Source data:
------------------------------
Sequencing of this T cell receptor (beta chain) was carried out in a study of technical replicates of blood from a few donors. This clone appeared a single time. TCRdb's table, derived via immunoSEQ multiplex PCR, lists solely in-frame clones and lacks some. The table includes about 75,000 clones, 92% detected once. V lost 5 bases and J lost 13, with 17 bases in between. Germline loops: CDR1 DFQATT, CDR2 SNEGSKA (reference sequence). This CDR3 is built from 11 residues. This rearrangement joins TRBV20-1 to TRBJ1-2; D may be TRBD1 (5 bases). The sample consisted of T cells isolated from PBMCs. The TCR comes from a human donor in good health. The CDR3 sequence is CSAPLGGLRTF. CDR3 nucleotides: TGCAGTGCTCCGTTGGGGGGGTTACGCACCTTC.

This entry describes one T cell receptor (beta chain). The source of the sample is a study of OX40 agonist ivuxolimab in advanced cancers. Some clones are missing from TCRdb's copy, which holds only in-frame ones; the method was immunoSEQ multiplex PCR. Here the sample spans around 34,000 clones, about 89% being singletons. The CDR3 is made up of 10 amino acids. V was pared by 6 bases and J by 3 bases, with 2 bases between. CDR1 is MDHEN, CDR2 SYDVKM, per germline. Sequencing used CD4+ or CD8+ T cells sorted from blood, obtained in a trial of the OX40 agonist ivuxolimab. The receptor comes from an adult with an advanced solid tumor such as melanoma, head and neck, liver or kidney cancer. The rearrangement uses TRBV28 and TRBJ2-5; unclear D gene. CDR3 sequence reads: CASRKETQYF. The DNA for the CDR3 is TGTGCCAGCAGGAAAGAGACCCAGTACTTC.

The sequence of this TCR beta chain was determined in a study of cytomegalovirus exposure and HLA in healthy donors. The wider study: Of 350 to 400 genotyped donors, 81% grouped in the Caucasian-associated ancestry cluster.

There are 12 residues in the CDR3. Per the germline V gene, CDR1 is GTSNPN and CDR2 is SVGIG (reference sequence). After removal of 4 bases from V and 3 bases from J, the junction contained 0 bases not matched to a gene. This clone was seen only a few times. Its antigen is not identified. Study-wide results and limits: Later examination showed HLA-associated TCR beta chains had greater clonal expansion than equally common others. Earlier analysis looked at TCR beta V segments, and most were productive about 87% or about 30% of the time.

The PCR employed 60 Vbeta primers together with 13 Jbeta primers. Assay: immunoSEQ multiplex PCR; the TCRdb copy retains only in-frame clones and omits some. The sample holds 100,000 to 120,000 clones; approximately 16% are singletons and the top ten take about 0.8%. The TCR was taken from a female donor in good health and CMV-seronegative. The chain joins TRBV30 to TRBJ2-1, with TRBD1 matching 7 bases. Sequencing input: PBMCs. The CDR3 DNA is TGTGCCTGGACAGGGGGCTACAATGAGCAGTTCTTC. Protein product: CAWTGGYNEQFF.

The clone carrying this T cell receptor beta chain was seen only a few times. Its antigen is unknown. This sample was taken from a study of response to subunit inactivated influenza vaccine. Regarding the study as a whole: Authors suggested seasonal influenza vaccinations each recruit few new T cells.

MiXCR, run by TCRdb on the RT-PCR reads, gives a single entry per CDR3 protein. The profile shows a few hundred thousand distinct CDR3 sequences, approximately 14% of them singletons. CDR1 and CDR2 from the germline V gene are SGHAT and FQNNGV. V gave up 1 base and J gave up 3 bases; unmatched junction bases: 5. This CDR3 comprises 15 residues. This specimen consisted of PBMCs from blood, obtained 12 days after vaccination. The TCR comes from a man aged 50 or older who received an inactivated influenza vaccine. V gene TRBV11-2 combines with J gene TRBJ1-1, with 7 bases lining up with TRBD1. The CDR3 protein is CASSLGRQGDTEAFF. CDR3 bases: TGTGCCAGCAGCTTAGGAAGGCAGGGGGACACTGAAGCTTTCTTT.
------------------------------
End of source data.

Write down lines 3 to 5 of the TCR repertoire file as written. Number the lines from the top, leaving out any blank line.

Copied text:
The sequence of this TCR beta chain was determined in a study of cytomegalovirus exposure and HLA in healthy donors. The wider study: Of 350 to 400 genotyped donors, 81% grouped in the Caucasian-associated ancestry cluster.

There are 12 residues in the CDR3. Per the germline V gene, CDR1 is GTSNPN and CDR2 is SVGIG (reference sequence). After removal of 4 bases from V and 3 bases from J, the junction contained 0 bases not matched to a gene. This clone was seen only a few times. Its antigen is not identified. Study-wide results and limits: Later examination showed HLA-associated TCR beta chains had greater clonal expansion than equally common others. Earlier analysis looked at TCR beta V segments, and most were productive about 87% or about 30% of the time.

The PCR employed 60 Vbeta primers together with 13 Jbeta primers. Assay: immunoSEQ multiplex PCR; the TCRdb copy retains only in-frame clones and omits some. The sample holds 100,000 to 120,000 clones; approximately 16% are singletons and the top ten take about 0.8%. The TCR was taken from a female donor in good health and CMV-seronegative. The chain joins TRBV30 to TRBJ2-1, with TRBD1 matching 7 bases. Sequencing input: PBMCs. The CDR3 DNA is TGTGCCTGGACAGGGGGCTACAATGAGCAGTTCTTC. Protein product: CAWTGGYNEQFF.